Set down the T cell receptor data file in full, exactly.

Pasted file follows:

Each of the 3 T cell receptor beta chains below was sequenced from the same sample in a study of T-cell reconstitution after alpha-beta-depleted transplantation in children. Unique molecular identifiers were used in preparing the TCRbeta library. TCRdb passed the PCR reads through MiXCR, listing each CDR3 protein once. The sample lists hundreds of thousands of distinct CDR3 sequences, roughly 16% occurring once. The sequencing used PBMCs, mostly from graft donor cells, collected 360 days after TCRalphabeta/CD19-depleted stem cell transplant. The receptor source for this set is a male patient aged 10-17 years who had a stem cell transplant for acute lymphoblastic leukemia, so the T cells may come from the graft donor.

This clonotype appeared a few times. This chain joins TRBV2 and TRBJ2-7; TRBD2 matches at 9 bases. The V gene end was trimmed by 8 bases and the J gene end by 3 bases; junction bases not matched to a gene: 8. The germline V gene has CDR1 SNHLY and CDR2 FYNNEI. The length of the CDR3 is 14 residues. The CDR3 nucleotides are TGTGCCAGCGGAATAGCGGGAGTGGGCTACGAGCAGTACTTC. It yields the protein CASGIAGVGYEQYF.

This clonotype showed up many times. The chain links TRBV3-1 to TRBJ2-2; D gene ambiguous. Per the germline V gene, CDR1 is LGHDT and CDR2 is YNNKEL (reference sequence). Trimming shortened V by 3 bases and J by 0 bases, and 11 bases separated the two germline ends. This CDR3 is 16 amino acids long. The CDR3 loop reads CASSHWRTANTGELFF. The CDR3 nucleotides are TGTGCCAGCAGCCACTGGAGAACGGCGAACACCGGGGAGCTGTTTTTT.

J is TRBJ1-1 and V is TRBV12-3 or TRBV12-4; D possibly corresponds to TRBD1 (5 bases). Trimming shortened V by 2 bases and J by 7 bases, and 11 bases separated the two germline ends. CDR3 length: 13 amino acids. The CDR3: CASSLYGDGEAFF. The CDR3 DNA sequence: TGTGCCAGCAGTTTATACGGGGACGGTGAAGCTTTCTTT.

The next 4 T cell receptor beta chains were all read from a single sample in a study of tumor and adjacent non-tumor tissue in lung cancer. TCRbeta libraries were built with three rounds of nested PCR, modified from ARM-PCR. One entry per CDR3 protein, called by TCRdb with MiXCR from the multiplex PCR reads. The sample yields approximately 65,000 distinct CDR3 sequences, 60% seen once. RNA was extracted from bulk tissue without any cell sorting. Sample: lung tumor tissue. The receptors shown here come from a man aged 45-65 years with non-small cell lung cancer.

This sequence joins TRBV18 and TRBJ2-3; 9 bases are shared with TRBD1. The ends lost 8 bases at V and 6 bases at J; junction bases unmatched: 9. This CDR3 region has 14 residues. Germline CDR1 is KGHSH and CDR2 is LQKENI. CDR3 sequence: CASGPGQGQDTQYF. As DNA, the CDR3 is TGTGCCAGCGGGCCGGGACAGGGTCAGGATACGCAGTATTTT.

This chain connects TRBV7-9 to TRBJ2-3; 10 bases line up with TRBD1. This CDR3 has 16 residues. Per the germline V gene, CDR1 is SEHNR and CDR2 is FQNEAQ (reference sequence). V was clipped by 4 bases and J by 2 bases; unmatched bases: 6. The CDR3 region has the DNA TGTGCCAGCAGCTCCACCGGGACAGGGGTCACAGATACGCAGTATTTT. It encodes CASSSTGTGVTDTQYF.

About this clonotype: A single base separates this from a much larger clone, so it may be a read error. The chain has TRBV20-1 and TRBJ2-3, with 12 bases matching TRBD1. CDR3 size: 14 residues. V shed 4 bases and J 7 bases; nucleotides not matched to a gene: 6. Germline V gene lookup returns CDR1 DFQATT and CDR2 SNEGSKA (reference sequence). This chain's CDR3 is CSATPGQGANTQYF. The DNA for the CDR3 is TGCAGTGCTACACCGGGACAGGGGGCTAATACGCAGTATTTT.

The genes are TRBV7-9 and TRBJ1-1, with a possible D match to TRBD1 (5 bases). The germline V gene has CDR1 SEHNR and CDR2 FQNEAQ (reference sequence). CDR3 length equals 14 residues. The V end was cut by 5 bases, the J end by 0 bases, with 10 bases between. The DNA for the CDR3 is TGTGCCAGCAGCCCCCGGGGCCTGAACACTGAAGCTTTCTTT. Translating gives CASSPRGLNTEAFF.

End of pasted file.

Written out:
Each of the 3 T cell receptor beta chains below was sequenced from the same sample in a study of T-cell reconstitution after alpha-beta-depleted transplantation in children. Unique molecular identifiers were used in preparing the TCRbeta library. TCRdb passed the PCR reads through MiXCR, listing each CDR3 protein once. The sample lists hundreds of thousands of distinct CDR3 sequences, roughly 16% occurring once. The sequencing used PBMCs, mostly from graft donor cells, collected 360 days after TCRalphabeta/CD19-depleted stem cell transplant. The receptor source for this set is a male patient aged 10-17 years who had a stem cell transplant for acute lymphoblastic leukemia, so the T cells may come from the graft donor.

This clonotype appeared a few times. This chain joins TRBV2 and TRBJ2-7; TRBD2 matches at 9 bases. The V gene end was trimmed by 8 bases and the J gene end by 3 bases; junction bases not matched to a gene: 8. The germline V gene has CDR1 SNHLY and CDR2 FYNNEI. The length of the CDR3 is 14 residues. The CDR3 nucleotides are TGTGCCAGCGGAATAGCGGGAGTGGGCTACGAGCAGTACTTC. It yields the protein CASGIAGVGYEQYF.

This clonotype showed up many times. The chain links TRBV3-1 to TRBJ2-2; D gene ambiguous. Per the germline V gene, CDR1 is LGHDT and CDR2 is YNNKEL (reference sequence). Trimming shortened V by 3 bases and J by 0 bases, and 11 bases separated the two germline ends. This CDR3 is 16 amino acids long. The CDR3 loop reads CASSHWRTANTGELFF. The CDR3 nucleotides are TGTGCCAGCAGCCACTGGAGAACGGCGAACACCGGGGAGCTGTTTTTT.

J is TRBJ1-1 and V is TRBV12-3 or TRBV12-4; D possibly corresponds to TRBD1 (5 bases). Trimming shortened V by 2 bases and J by 7 bases, and 11 bases separated the two germline ends. CDR3 length: 13 amino acids. The CDR3: CASSLYGDGEAFF. The CDR3 DNA sequence: TGTGCCAGCAGTTTATACGGGGACGGTGAAGCTTTCTTT.

The next 4 T cell receptor beta chains were all read from a single sample in a study of tumor and adjacent non-tumor tissue in lung cancer. TCRbeta libraries were built with three rounds of nested PCR, modified from ARM-PCR. One entry per CDR3 protein, called by TCRdb with MiXCR from the multiplex PCR reads. The sample yields approximately 65,000 distinct CDR3 sequences, 60% seen once. RNA was extracted from bulk tissue without any cell sorting. Sample: lung tumor tissue. The receptors shown here come from a man aged 45-65 years with non-small cell lung cancer.

This sequence joins TRBV18 and TRBJ2-3; 9 bases are shared with TRBD1. The ends lost 8 bases at V and 6 bases at J; junction bases unmatched: 9. This CDR3 region has 14 residues. Germline CDR1 is KGHSH and CDR2 is LQKENI. CDR3 sequence: CASGPGQGQDTQYF. As DNA, the CDR3 is TGTGCCAGCGGGCCGGGACAGGGTCAGGATACGCAGTATTTT.

This chain connects TRBV7-9 to TRBJ2-3; 10 bases line up with TRBD1. This CDR3 has 16 residues. Per the germline V gene, CDR1 is SEHNR and CDR2 is FQNEAQ (reference sequence). V was clipped by 4 bases and J by 2 bases; unmatched bases: 6. The CDR3 region has the DNA TGTGCCAGCAGCTCCACCGGGACAGGGGTCACAGATACGCAGTATTTT. It encodes CASSSTGTGVTDTQYF.

About this clonotype: A single base separates this from a much larger clone, so it may be a read error. The chain has TRBV20-1 and TRBJ2-3, with 12 bases matching TRBD1. CDR3 size: 14 residues. V shed 4 bases and J 7 bases; nucleotides not matched to a gene: 6. Germline V gene lookup returns CDR1 DFQATT and CDR2 SNEGSKA (reference sequence). This chain's CDR3 is CSATPGQGANTQYF. The DNA for the CDR3 is TGCAGTGCTACACCGGGACAGGGGGCTAATACGCAGTATTTT.

The genes are TRBV7-9 and TRBJ1-1, with a possible D match to TRBD1 (5 bases). The germline V gene has CDR1 SEHNR and CDR2 FQNEAQ (reference sequence). CDR3 length equals 14 residues. The V end was cut by 5 bases, the J end by 0 bases, with 10 bases between. The DNA for the CDR3 is TGTGCCAGCAGCCCCCGGGGCCTGAACACTGAAGCTTTCTTT. Translating gives CASSPRGLNTEAFF.